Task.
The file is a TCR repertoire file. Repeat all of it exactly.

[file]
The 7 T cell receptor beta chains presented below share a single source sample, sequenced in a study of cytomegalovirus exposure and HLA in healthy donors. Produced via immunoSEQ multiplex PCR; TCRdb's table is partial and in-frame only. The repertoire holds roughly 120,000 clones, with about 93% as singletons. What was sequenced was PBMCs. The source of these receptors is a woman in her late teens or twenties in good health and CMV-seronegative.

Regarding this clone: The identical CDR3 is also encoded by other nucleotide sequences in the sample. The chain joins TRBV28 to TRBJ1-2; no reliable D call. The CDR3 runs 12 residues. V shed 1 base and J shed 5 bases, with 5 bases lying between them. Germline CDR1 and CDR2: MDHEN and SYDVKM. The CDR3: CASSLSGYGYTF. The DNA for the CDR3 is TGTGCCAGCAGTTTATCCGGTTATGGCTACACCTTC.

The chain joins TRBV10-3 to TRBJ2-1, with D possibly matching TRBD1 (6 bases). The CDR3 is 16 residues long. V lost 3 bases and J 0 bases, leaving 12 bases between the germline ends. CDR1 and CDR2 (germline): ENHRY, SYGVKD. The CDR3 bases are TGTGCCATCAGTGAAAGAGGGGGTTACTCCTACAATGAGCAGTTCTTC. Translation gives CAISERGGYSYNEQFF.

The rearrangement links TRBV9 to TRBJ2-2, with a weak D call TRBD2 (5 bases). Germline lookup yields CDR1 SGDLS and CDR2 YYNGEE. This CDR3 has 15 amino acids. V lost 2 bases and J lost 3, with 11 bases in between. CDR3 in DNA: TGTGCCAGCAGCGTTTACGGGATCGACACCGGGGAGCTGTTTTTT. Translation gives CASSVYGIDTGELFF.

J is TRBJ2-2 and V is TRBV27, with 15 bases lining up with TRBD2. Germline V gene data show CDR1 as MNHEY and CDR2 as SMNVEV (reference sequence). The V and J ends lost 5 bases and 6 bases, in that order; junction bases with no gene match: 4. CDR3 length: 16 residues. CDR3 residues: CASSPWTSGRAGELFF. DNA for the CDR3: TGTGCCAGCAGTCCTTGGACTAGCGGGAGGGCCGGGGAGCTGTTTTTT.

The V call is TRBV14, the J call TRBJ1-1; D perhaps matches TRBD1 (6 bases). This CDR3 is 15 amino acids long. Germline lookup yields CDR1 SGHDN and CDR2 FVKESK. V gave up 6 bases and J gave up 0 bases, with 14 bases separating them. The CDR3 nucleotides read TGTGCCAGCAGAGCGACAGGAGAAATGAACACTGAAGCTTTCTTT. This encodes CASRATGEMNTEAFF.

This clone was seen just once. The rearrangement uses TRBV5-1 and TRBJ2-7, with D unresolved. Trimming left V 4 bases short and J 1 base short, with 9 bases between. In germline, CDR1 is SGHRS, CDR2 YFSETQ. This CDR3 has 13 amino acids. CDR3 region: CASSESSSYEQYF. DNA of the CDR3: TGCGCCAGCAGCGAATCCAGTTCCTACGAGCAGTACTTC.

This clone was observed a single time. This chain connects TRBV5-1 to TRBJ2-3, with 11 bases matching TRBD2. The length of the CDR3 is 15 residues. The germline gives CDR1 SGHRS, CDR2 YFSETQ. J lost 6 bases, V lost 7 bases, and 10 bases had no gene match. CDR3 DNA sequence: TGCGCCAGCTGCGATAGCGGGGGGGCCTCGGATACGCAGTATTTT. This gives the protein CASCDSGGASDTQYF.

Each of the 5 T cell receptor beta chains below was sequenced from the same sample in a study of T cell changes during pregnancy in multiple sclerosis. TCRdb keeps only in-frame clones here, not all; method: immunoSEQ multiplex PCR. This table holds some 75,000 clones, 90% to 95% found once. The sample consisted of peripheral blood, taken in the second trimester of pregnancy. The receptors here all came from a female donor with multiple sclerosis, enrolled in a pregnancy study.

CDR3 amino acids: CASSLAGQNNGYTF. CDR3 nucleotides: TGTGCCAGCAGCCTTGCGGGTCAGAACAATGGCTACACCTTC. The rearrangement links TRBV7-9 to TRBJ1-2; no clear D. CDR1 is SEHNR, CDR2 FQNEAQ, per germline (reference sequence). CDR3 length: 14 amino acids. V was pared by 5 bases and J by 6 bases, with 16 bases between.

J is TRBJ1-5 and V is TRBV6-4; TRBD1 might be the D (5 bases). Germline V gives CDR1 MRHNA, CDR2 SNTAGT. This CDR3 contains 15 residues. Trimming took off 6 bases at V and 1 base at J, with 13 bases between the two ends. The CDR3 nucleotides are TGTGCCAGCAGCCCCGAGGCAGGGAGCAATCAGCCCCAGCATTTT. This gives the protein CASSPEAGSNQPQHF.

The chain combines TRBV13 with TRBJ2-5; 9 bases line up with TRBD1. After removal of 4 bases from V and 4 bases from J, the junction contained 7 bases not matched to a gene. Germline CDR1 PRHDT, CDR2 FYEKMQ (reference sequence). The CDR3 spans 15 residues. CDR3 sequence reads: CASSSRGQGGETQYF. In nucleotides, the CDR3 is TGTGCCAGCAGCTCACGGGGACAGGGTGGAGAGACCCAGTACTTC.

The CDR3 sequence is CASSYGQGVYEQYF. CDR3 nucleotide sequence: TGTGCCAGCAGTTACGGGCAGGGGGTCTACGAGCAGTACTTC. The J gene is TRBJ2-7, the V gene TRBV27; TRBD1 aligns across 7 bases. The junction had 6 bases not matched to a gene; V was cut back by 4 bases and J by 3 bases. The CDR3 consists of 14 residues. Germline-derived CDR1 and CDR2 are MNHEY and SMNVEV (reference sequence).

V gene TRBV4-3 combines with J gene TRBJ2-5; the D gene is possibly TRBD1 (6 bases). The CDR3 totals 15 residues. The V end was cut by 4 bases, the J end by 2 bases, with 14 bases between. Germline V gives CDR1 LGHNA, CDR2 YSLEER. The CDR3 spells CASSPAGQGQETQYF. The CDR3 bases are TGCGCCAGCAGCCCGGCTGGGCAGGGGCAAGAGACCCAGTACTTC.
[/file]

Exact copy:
The 7 T cell receptor beta chains presented below share a single source sample, sequenced in a study of cytomegalovirus exposure and HLA in healthy donors. Produced via immunoSEQ multiplex PCR; TCRdb's table is partial and in-frame only. The repertoire holds roughly 120,000 clones, with about 93% as singletons. What was sequenced was PBMCs. The source of these receptors is a woman in her late teens or twenties in good health and CMV-seronegative.

Regarding this clone: The identical CDR3 is also encoded by other nucleotide sequences in the sample. The chain joins TRBV28 to TRBJ1-2; no reliable D call. The CDR3 runs 12 residues. V shed 1 base and J shed 5 bases, with 5 bases lying between them. Germline CDR1 and CDR2: MDHEN and SYDVKM. The CDR3: CASSLSGYGYTF. The DNA for the CDR3 is TGTGCCAGCAGTTTATCCGGTTATGGCTACACCTTC.

The chain joins TRBV10-3 to TRBJ2-1, with D possibly matching TRBD1 (6 bases). The CDR3 is 16 residues long. V lost 3 bases and J 0 bases, leaving 12 bases between the germline ends. CDR1 and CDR2 (germline): ENHRY, SYGVKD. The CDR3 bases are TGTGCCATCAGTGAAAGAGGGGGTTACTCCTACAATGAGCAGTTCTTC. Translation gives CAISERGGYSYNEQFF.

The rearrangement links TRBV9 to TRBJ2-2, with a weak D call TRBD2 (5 bases). Germline lookup yields CDR1 SGDLS and CDR2 YYNGEE. This CDR3 has 15 amino acids. V lost 2 bases and J lost 3, with 11 bases in between. CDR3 in DNA: TGTGCCAGCAGCGTTTACGGGATCGACACCGGGGAGCTGTTTTTT. Translation gives CASSVYGIDTGELFF.

J is TRBJ2-2 and V is TRBV27, with 15 bases lining up with TRBD2. Germline V gene data show CDR1 as MNHEY and CDR2 as SMNVEV (reference sequence). The V and J ends lost 5 bases and 6 bases, in that order; junction bases with no gene match: 4. CDR3 length: 16 residues. CDR3 residues: CASSPWTSGRAGELFF. DNA for the CDR3: TGTGCCAGCAGTCCTTGGACTAGCGGGAGGGCCGGGGAGCTGTTTTTT.

The V call is TRBV14, the J call TRBJ1-1; D perhaps matches TRBD1 (6 bases). This CDR3 is 15 amino acids long. Germline lookup yields CDR1 SGHDN and CDR2 FVKESK. V gave up 6 bases and J gave up 0 bases, with 14 bases separating them. The CDR3 nucleotides read TGTGCCAGCAGAGCGACAGGAGAAATGAACACTGAAGCTTTCTTT. This encodes CASRATGEMNTEAFF.

This clone was seen just once. The rearrangement uses TRBV5-1 and TRBJ2-7, with D unresolved. Trimming left V 4 bases short and J 1 base short, with 9 bases between. In germline, CDR1 is SGHRS, CDR2 YFSETQ. This CDR3 has 13 amino acids. CDR3 region: CASSESSSYEQYF. DNA of the CDR3: TGCGCCAGCAGCGAATCCAGTTCCTACGAGCAGTACTTC.

This clone was observed a single time. This chain connects TRBV5-1 to TRBJ2-3, with 11 bases matching TRBD2. The length of the CDR3 is 15 residues. The germline gives CDR1 SGHRS, CDR2 YFSETQ. J lost 6 bases, V lost 7 bases, and 10 bases had no gene match. CDR3 DNA sequence: TGCGCCAGCTGCGATAGCGGGGGGGCCTCGGATACGCAGTATTTT. This gives the protein CASCDSGGASDTQYF.

Each of the 5 T cell receptor beta chains below was sequenced from the same sample in a study of T cell changes during pregnancy in multiple sclerosis. TCRdb keeps only in-frame clones here, not all; method: immunoSEQ multiplex PCR. This table holds some 75,000 clones, 90% to 95% found once. The sample consisted of peripheral blood, taken in the second trimester of pregnancy. The receptors here all came from a female donor with multiple sclerosis, enrolled in a pregnancy study.

CDR3 amino acids: CASSLAGQNNGYTF. CDR3 nucleotides: TGTGCCAGCAGCCTTGCGGGTCAGAACAATGGCTACACCTTC. The rearrangement links TRBV7-9 to TRBJ1-2; no clear D. CDR1 is SEHNR, CDR2 FQNEAQ, per germline (reference sequence). CDR3 length: 14 amino acids. V was pared by 5 bases and J by 6 bases, with 16 bases between.

J is TRBJ1-5 and V is TRBV6-4; TRBD1 might be the D (5 bases). Germline V gives CDR1 MRHNA, CDR2 SNTAGT. This CDR3 contains 15 residues. Trimming took off 6 bases at V and 1 base at J, with 13 bases between the two ends. The CDR3 nucleotides are TGTGCCAGCAGCCCCGAGGCAGGGAGCAATCAGCCCCAGCATTTT. This gives the protein CASSPEAGSNQPQHF.

The chain combines TRBV13 with TRBJ2-5; 9 bases line up with TRBD1. After removal of 4 bases from V and 4 bases from J, the junction contained 7 bases not matched to a gene. Germline CDR1 PRHDT, CDR2 FYEKMQ (reference sequence). The CDR3 spans 15 residues. CDR3 sequence reads: CASSSRGQGGETQYF. In nucleotides, the CDR3 is TGTGCCAGCAGCTCACGGGGACAGGGTGGAGAGACCCAGTACTTC.

The CDR3 sequence is CASSYGQGVYEQYF. CDR3 nucleotide sequence: TGTGCCAGCAGTTACGGGCAGGGGGTCTACGAGCAGTACTTC. The J gene is TRBJ2-7, the V gene TRBV27; TRBD1 aligns across 7 bases. The junction had 6 bases not matched to a gene; V was cut back by 4 bases and J by 3 bases. The CDR3 consists of 14 residues. Germline-derived CDR1 and CDR2 are MNHEY and SMNVEV (reference sequence).

V gene TRBV4-3 combines with J gene TRBJ2-5; the D gene is possibly TRBD1 (6 bases). The CDR3 totals 15 residues. The V end was cut by 4 bases, the J end by 2 bases, with 14 bases between. Germline V gives CDR1 LGHNA, CDR2 YSLEER. The CDR3 spells CASSPAGQGQETQYF. The CDR3 bases are TGCGCCAGCAGCCCGGCTGGGCAGGGGCAAGAGACCCAGTACTTC.